Migrant workers wait for employers on a street in Chengdu, Sichuan province, on February 2, when Beijing announced about 20 million migrant workers have lost their jobs because of the economic downturn

At a time of nearly universal dismay over the business outlook, there are few experts anywhere who can out-gloom Jim Walker, an economist at an independent Hong Kong research firm called Asianomics. In his thick Scottish accent, Walker predicts the worst global recession since the Great Depression. GDP in the U.S., he says, could contract as much as 5% in 2009, and Europe by 2%. He is no more bullish about the economies in his area of specialty: Asia, a region where most of his colleagues foresee more buoyancy. China won't see GDP rise more than 4% in 2009, he says, and the country's economy may not grow at all. "There is going to be precious little growth anywhere," Walker says.

Before writing off Walker as just another member of a growing Greek chorus of dispirited prognosticators, consider that he has a history of detecting worst-case scenarios before they came to pass. Back in 1995, Walker, then an economist at brokerage house CLSA, penned a report entitled It's Life, Jim, but Not as We Know It: Asia Decoupling, in which he and his team of economists warned that Asian currency regimes, if not reformed, could be susceptible to Mexico-style meltdowns in two to three years. Two years later, the region plunged into the 1997 Asian crisis, which was triggered by the rapid decline of currencies such as the Thai baht.

In this current downturn as well, Walker's dim views, which at first seemed on the fringe, now appear less farfetched. The International Monetary Fund (IMF) in late January revised its forecasts for 2009 sharply downward, predicting the slowest global growth rate since World War II, at only 0.5%. IMF chief economist Olivier Blanchard said he expects "the global economy to come to a virtual halt." Even China would record only 6.75% GDP growth in 2009, according to the IMF.

Walker has been arguing for months that China was in trouble. As the U.S., Europe and Japan suffer through a recession in 2009, Walker expects Chinese exports to contract. In a sign of how much damage the global slowdown is causing in China, the government this week estimated that 20 million migrant laborers have lost their jobs. But just as important to Chinese growth is private investment. Corporate profitability in China was deteriorating even before the worst of the global financial crisis hit, and that will soften investment, which makes up more than 40% of GDP. In the first 11 months of 2008, profits at 350,000 enterprises in China grew a mere 4.9%, down from 37% in the same period in 2007. "We're already seeing a huge swing in the fortunes of Chinese companies," Walker says. "When people see a very different investment environment, they actually cut their investment. That's the real danger China is facing at the moment."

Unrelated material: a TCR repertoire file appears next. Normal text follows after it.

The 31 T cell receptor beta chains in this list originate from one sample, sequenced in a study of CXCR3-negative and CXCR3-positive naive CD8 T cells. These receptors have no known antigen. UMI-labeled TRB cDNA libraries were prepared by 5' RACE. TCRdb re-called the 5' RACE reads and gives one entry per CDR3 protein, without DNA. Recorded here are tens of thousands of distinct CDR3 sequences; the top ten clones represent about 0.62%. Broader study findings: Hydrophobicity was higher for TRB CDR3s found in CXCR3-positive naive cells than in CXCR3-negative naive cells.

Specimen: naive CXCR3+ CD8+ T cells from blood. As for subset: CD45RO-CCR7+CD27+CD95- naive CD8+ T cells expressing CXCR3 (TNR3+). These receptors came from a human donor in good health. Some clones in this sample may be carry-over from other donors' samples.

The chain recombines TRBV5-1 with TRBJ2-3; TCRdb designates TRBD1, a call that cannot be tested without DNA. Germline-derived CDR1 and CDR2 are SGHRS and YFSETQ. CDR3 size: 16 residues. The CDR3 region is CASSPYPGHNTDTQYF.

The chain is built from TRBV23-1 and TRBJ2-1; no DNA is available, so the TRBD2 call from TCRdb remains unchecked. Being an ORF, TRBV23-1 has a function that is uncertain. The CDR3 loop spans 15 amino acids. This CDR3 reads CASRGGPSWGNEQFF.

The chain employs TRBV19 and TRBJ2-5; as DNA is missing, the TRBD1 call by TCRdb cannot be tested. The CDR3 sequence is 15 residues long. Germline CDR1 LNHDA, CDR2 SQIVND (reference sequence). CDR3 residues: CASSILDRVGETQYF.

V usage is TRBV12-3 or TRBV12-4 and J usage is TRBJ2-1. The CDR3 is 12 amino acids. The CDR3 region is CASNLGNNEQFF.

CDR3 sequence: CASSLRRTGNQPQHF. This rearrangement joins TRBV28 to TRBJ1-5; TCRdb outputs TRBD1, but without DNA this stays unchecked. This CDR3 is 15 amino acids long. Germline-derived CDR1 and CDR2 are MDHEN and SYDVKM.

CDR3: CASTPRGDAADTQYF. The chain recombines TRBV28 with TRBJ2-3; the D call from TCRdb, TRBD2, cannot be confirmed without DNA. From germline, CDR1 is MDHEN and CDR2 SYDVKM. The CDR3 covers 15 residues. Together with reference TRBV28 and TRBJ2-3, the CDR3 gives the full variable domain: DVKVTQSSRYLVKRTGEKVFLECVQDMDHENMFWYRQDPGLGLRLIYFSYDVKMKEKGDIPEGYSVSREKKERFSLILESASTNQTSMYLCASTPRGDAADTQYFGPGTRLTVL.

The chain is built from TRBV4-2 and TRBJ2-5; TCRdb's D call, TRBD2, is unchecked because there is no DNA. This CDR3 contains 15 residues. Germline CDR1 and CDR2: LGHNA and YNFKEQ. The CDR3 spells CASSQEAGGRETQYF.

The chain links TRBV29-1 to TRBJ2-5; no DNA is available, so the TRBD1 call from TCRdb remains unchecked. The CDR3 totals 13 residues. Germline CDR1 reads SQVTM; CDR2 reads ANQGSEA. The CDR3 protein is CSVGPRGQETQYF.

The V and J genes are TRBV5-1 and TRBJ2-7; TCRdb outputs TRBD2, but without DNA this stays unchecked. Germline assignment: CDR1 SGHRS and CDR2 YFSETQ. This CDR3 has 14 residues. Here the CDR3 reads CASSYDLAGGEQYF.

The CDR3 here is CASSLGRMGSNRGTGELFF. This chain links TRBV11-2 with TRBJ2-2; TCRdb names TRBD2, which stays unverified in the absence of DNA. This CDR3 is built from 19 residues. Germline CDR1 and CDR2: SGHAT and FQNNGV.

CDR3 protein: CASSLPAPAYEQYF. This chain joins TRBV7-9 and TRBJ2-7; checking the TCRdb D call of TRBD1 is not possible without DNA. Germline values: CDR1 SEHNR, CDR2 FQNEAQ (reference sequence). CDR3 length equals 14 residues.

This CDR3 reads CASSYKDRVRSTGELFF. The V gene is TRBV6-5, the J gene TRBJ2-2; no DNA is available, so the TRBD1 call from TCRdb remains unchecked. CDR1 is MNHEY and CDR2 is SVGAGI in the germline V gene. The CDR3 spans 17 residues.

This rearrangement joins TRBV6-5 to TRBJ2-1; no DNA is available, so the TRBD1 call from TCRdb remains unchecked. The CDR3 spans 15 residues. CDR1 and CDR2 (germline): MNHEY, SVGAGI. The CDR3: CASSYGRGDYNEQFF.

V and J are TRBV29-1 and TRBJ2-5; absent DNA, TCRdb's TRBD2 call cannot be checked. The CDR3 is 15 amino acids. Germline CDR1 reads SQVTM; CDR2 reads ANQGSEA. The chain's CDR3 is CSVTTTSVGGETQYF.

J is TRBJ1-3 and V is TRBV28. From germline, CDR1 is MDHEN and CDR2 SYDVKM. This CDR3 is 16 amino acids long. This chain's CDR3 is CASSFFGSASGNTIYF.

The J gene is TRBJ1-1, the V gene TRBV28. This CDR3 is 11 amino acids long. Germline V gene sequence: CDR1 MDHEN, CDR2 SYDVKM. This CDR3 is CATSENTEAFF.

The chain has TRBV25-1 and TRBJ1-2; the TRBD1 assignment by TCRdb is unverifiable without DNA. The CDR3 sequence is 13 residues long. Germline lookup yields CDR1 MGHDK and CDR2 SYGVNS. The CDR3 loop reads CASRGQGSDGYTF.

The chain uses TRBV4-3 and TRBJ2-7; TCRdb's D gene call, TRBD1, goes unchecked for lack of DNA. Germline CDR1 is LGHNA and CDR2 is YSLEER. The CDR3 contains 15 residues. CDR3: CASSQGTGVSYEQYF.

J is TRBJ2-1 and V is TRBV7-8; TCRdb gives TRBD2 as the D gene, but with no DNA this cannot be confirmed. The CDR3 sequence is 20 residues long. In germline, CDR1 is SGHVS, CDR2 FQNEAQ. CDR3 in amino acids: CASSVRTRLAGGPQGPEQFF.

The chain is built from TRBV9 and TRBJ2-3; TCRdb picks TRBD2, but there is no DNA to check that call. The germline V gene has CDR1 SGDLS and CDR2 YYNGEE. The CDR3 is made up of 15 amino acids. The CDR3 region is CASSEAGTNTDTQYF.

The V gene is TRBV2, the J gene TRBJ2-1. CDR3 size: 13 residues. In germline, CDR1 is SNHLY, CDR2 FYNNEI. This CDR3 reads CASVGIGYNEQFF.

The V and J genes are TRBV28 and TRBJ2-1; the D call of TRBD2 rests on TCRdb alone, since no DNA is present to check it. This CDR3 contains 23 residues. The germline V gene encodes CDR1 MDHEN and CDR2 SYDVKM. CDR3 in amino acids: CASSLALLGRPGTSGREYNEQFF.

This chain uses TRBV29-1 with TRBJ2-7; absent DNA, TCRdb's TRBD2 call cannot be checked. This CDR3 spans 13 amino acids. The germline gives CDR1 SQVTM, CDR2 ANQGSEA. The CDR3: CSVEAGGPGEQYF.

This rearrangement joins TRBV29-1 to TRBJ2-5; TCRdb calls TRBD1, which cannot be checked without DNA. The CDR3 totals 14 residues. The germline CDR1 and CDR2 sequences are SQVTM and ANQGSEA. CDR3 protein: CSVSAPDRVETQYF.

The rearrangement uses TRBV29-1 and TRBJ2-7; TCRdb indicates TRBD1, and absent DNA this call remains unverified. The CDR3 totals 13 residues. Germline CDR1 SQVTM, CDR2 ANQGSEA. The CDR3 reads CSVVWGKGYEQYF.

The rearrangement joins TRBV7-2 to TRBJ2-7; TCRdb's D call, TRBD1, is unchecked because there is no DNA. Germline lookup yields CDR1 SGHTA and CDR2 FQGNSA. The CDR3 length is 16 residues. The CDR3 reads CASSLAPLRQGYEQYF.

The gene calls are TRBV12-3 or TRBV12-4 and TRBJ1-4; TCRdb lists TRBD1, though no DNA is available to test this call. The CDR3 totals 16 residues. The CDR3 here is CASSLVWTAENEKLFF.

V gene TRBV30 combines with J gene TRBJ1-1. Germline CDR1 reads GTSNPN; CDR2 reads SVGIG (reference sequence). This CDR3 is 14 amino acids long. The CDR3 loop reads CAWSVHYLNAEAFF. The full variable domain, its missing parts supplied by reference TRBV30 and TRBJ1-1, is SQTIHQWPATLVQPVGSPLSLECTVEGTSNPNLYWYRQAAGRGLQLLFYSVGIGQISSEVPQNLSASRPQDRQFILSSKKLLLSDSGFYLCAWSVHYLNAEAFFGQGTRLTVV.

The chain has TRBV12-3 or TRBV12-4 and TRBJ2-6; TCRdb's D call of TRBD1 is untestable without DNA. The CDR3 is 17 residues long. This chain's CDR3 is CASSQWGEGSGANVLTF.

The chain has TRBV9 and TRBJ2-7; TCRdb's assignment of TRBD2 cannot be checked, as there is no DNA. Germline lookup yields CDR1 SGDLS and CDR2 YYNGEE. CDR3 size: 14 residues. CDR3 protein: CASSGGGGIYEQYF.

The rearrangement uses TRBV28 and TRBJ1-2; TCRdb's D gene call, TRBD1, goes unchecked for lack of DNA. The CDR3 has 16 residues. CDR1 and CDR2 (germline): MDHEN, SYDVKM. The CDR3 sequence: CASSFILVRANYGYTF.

Other economists believe China's massive stimulus plan will keep growth at a high level despite the global downturn. In November, Beijing announced a $586 billion package, much of it new spending on infrastructure. Wen Jiabao, China's premier, said recently that he expects China to meet its 8% growth target for 2009. Walker, however, is much more skeptical about the government's ability to rescue the economy. "What the government has to contend with is a slowdown in every other sector of the economy," he says. Since the Chinese government accounts for only some 20% of GDP, "how it will make up for a slowdown in the other 80% is beyond me."

The China crunch will have repercussions for the rest of the region and the world. The hope among other economists was that trade within Asia, with a stable China at its core, could spare exporters such as Taiwan and South Korea from the worst of the recession in the West. That hope, Walker argues, has evaporated. A major downturn in China "takes the floor away" from growth in the rest of Asia, he says, leaving the region more exposed to the woes of the U.S. and Europe. Most vulnerable are Asia's smaller, trade-dependent economies. He forecasts Taiwan and Singapore could see GDP sink by 5% to 10% in 2009, while Korea's economy could contract by as much as 5%. "We're still in the very early stages of the downturn in Asia," Walker warns.

There are some bright spots. Walker is relatively bullish on India, which he believes could growth 3% to 5% in 2009, possibly making it the world's fastest-growing economy. The reason, he says, is India isn't as exposed to the global downturn as China. "India has not been growing in the past decade because of excess world growth," Walker says. "Domestic demand is the strong component." He also argues that Asia could take the lead in a global recovery, and might show signs of an upturn by early 2010. The turnaround will be sparked by Asian companies, which generally are in healthy shape. "They are much less leveraged" than in the past, Walker says. "There has been an aversion to taking on debt in Asia since 1998. There is less vulnerability to a downturn in economic activity." As interest rates around the region fall, Asian companies will begin to seek loans and invest, jumpstarting regional growth. "In that sense, the region is in actually quite a good position to springboard back into recovery" ahead of the U.S. or Europe, Walker says.

Still, Walker worries that the pain caused by this global crisis will lead to "a de-globalization move" over the next two years by Asian governments. Countries looking to preserve their own economies could become less eager to promote global trade, he says, and could resort to protectionism as competition for export markets becomes cutthroat. There will be "much more introspection, especially in emerging markets, about joining the party with as much gusto as in the past," Walker says. "There is going to be a lot of questioning about capital market opening. The old model is broken and they don't know what to replace it with."